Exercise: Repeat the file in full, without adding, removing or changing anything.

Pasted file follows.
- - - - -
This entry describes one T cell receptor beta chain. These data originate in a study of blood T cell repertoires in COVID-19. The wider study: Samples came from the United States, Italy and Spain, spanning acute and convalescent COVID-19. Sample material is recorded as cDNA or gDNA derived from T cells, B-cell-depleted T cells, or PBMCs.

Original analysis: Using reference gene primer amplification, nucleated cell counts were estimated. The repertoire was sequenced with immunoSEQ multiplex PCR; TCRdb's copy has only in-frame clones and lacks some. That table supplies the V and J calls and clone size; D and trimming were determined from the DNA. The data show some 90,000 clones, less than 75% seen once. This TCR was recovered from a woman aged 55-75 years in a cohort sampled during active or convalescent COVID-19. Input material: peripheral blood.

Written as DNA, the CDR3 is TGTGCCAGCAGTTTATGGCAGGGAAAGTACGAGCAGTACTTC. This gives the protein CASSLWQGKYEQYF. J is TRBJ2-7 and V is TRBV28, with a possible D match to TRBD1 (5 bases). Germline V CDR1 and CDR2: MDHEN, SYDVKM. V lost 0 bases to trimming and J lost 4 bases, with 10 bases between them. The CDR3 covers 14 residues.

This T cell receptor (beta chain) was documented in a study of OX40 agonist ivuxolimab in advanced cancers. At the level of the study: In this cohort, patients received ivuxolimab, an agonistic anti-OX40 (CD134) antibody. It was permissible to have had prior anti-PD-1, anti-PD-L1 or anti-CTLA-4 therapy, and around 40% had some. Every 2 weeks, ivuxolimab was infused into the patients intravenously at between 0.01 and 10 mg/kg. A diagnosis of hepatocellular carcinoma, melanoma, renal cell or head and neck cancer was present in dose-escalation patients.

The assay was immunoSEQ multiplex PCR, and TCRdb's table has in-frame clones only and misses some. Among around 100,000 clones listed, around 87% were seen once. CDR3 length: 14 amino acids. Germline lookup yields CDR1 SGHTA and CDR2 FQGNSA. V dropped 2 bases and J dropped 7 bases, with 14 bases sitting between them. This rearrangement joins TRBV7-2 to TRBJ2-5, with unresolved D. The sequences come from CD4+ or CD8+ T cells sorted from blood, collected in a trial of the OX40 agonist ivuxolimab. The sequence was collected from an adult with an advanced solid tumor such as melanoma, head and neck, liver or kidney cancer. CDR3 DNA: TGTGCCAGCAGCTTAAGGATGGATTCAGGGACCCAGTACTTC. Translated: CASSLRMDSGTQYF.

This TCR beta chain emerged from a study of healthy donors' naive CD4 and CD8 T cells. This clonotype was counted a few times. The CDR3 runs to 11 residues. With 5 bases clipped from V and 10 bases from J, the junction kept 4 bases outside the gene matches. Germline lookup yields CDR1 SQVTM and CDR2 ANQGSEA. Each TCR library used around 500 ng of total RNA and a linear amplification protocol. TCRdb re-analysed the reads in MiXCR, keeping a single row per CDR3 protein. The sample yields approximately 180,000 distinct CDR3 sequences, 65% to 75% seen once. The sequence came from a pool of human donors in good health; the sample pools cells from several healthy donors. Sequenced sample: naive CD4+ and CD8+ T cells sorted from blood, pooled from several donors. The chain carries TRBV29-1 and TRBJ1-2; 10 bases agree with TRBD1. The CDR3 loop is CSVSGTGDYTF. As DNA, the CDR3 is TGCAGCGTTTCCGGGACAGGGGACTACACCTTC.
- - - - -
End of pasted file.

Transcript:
This entry describes one T cell receptor beta chain. These data originate in a study of blood T cell repertoires in COVID-19. The wider study: Samples came from the United States, Italy and Spain, spanning acute and convalescent COVID-19. Sample material is recorded as cDNA or gDNA derived from T cells, B-cell-depleted T cells, or PBMCs.

Original analysis: Using reference gene primer amplification, nucleated cell counts were estimated. The repertoire was sequenced with immunoSEQ multiplex PCR; TCRdb's copy has only in-frame clones and lacks some. That table supplies the V and J calls and clone size; D and trimming were determined from the DNA. The data show some 90,000 clones, less than 75% seen once. This TCR was recovered from a woman aged 55-75 years in a cohort sampled during active or convalescent COVID-19. Input material: peripheral blood.

Written as DNA, the CDR3 is TGTGCCAGCAGTTTATGGCAGGGAAAGTACGAGCAGTACTTC. This gives the protein CASSLWQGKYEQYF. J is TRBJ2-7 and V is TRBV28, with a possible D match to TRBD1 (5 bases). Germline V CDR1 and CDR2: MDHEN, SYDVKM. V lost 0 bases to trimming and J lost 4 bases, with 10 bases between them. The CDR3 covers 14 residues.

This T cell receptor (beta chain) was documented in a study of OX40 agonist ivuxolimab in advanced cancers. At the level of the study: In this cohort, patients received ivuxolimab, an agonistic anti-OX40 (CD134) antibody. It was permissible to have had prior anti-PD-1, anti-PD-L1 or anti-CTLA-4 therapy, and around 40% had some. Every 2 weeks, ivuxolimab was infused into the patients intravenously at between 0.01 and 10 mg/kg. A diagnosis of hepatocellular carcinoma, melanoma, renal cell or head and neck cancer was present in dose-escalation patients.

The assay was immunoSEQ multiplex PCR, and TCRdb's table has in-frame clones only and misses some. Among around 100,000 clones listed, around 87% were seen once. CDR3 length: 14 amino acids. Germline lookup yields CDR1 SGHTA and CDR2 FQGNSA. V dropped 2 bases and J dropped 7 bases, with 14 bases sitting between them. This rearrangement joins TRBV7-2 to TRBJ2-5, with unresolved D. The sequences come from CD4+ or CD8+ T cells sorted from blood, collected in a trial of the OX40 agonist ivuxolimab. The sequence was collected from an adult with an advanced solid tumor such as melanoma, head and neck, liver or kidney cancer. CDR3 DNA: TGTGCCAGCAGCTTAAGGATGGATTCAGGGACCCAGTACTTC. Translated: CASSLRMDSGTQYF.

This TCR beta chain emerged from a study of healthy donors' naive CD4 and CD8 T cells. This clonotype was counted a few times. The CDR3 runs to 11 residues. With 5 bases clipped from V and 10 bases from J, the junction kept 4 bases outside the gene matches. Germline lookup yields CDR1 SQVTM and CDR2 ANQGSEA. Each TCR library used around 500 ng of total RNA and a linear amplification protocol. TCRdb re-analysed the reads in MiXCR, keeping a single row per CDR3 protein. The sample yields approximately 180,000 distinct CDR3 sequences, 65% to 75% seen once. The sequence came from a pool of human donors in good health; the sample pools cells from several healthy donors. Sequenced sample: naive CD4+ and CD8+ T cells sorted from blood, pooled from several donors. The chain carries TRBV29-1 and TRBJ1-2; 10 bases agree with TRBD1. The CDR3 loop is CSVSGTGDYTF. As DNA, the CDR3 is TGCAGCGTTTCCGGGACAGGGGACTACACCTTC.